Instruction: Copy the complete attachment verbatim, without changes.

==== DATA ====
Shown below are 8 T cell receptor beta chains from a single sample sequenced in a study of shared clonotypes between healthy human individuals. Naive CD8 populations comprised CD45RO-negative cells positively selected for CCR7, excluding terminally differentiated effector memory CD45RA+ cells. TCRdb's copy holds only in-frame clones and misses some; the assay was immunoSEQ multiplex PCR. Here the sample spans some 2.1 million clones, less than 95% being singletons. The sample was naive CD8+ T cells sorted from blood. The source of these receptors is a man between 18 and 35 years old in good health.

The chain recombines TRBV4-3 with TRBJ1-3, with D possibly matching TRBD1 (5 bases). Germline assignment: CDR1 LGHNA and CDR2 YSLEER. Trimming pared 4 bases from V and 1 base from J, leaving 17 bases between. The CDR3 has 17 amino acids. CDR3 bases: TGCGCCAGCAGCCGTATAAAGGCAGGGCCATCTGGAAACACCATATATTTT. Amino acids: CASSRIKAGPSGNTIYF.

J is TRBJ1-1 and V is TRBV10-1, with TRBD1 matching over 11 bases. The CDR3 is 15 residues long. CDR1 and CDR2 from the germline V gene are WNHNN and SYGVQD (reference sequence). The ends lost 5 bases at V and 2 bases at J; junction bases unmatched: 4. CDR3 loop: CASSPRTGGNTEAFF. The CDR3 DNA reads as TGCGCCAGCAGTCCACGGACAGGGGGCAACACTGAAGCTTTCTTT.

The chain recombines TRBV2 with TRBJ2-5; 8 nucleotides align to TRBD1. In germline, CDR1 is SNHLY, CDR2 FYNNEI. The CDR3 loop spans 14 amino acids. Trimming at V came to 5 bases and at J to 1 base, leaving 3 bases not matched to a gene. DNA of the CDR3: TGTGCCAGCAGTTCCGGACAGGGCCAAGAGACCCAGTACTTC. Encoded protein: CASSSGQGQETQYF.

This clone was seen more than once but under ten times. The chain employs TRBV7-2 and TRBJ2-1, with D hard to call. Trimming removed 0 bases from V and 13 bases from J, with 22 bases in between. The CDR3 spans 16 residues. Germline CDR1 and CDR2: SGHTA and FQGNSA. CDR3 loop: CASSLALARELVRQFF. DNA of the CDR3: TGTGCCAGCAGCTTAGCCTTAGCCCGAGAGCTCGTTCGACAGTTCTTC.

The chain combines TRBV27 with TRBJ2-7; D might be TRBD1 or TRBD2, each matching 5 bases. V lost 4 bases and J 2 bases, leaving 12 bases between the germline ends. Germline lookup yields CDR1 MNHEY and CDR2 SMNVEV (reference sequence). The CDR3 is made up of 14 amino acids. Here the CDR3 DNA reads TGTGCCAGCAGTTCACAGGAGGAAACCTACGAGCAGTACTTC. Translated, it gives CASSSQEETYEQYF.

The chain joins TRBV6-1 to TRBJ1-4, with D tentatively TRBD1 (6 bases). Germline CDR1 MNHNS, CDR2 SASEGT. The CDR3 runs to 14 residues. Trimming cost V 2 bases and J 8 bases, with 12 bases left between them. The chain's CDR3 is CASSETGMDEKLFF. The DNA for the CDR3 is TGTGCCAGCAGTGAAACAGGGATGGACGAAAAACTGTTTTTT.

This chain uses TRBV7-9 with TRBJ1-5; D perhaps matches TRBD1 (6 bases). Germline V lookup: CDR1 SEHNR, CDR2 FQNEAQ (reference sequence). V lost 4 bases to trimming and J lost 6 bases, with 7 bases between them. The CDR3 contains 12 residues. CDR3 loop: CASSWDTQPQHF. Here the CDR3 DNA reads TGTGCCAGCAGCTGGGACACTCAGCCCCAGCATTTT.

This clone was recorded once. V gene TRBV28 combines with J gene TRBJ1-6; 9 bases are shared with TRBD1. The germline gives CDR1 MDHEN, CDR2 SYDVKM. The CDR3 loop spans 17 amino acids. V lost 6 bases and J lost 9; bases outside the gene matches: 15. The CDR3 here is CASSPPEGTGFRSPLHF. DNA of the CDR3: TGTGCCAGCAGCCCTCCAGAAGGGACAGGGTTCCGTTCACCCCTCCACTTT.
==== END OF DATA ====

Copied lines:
Shown below are 8 T cell receptor beta chains from a single sample sequenced in a study of shared clonotypes between healthy human individuals. Naive CD8 populations comprised CD45RO-negative cells positively selected for CCR7, excluding terminally differentiated effector memory CD45RA+ cells. TCRdb's copy holds only in-frame clones and misses some; the assay was immunoSEQ multiplex PCR. Here the sample spans some 2.1 million clones, less than 95% being singletons. The sample was naive CD8+ T cells sorted from blood. The source of these receptors is a man between 18 and 35 years old in good health.

The chain recombines TRBV4-3 with TRBJ1-3, with D possibly matching TRBD1 (5 bases). Germline assignment: CDR1 LGHNA and CDR2 YSLEER. Trimming pared 4 bases from V and 1 base from J, leaving 17 bases between. The CDR3 has 17 amino acids. CDR3 bases: TGCGCCAGCAGCCGTATAAAGGCAGGGCCATCTGGAAACACCATATATTTT. Amino acids: CASSRIKAGPSGNTIYF.

J is TRBJ1-1 and V is TRBV10-1, with TRBD1 matching over 11 bases. The CDR3 is 15 residues long. CDR1 and CDR2 from the germline V gene are WNHNN and SYGVQD (reference sequence). The ends lost 5 bases at V and 2 bases at J; junction bases unmatched: 4. CDR3 loop: CASSPRTGGNTEAFF. The CDR3 DNA reads as TGCGCCAGCAGTCCACGGACAGGGGGCAACACTGAAGCTTTCTTT.

The chain recombines TRBV2 with TRBJ2-5; 8 nucleotides align to TRBD1. In germline, CDR1 is SNHLY, CDR2 FYNNEI. The CDR3 loop spans 14 amino acids. Trimming at V came to 5 bases and at J to 1 base, leaving 3 bases not matched to a gene. DNA of the CDR3: TGTGCCAGCAGTTCCGGACAGGGCCAAGAGACCCAGTACTTC. Encoded protein: CASSSGQGQETQYF.

This clone was seen more than once but under ten times. The chain employs TRBV7-2 and TRBJ2-1, with D hard to call. Trimming removed 0 bases from V and 13 bases from J, with 22 bases in between. The CDR3 spans 16 residues. Germline CDR1 and CDR2: SGHTA and FQGNSA. CDR3 loop: CASSLALARELVRQFF. DNA of the CDR3: TGTGCCAGCAGCTTAGCCTTAGCCCGAGAGCTCGTTCGACAGTTCTTC.

The chain combines TRBV27 with TRBJ2-7; D might be TRBD1 or TRBD2, each matching 5 bases. V lost 4 bases and J 2 bases, leaving 12 bases between the germline ends. Germline lookup yields CDR1 MNHEY and CDR2 SMNVEV (reference sequence). The CDR3 is made up of 14 amino acids. Here the CDR3 DNA reads TGTGCCAGCAGTTCACAGGAGGAAACCTACGAGCAGTACTTC. Translated, it gives CASSSQEETYEQYF.

The chain joins TRBV6-1 to TRBJ1-4, with D tentatively TRBD1 (6 bases). Germline CDR1 MNHNS, CDR2 SASEGT. The CDR3 runs to 14 residues. Trimming cost V 2 bases and J 8 bases, with 12 bases left between them. The chain's CDR3 is CASSETGMDEKLFF. The DNA for the CDR3 is TGTGCCAGCAGTGAAACAGGGATGGACGAAAAACTGTTTTTT.

This chain uses TRBV7-9 with TRBJ1-5; D perhaps matches TRBD1 (6 bases). Germline V lookup: CDR1 SEHNR, CDR2 FQNEAQ (reference sequence). V lost 4 bases to trimming and J lost 6 bases, with 7 bases between them. The CDR3 contains 12 residues. CDR3 loop: CASSWDTQPQHF. Here the CDR3 DNA reads TGTGCCAGCAGCTGGGACACTCAGCCCCAGCATTTT.

This clone was recorded once. V gene TRBV28 combines with J gene TRBJ1-6; 9 bases are shared with TRBD1. The germline gives CDR1 MDHEN, CDR2 SYDVKM. The CDR3 loop spans 17 amino acids. V lost 6 bases and J lost 9; bases outside the gene matches: 15. The CDR3 here is CASSPPEGTGFRSPLHF. DNA of the CDR3: TGTGCCAGCAGCCCTCCAGAAGGGACAGGGTTCCGTTCACCCCTCCACTTT.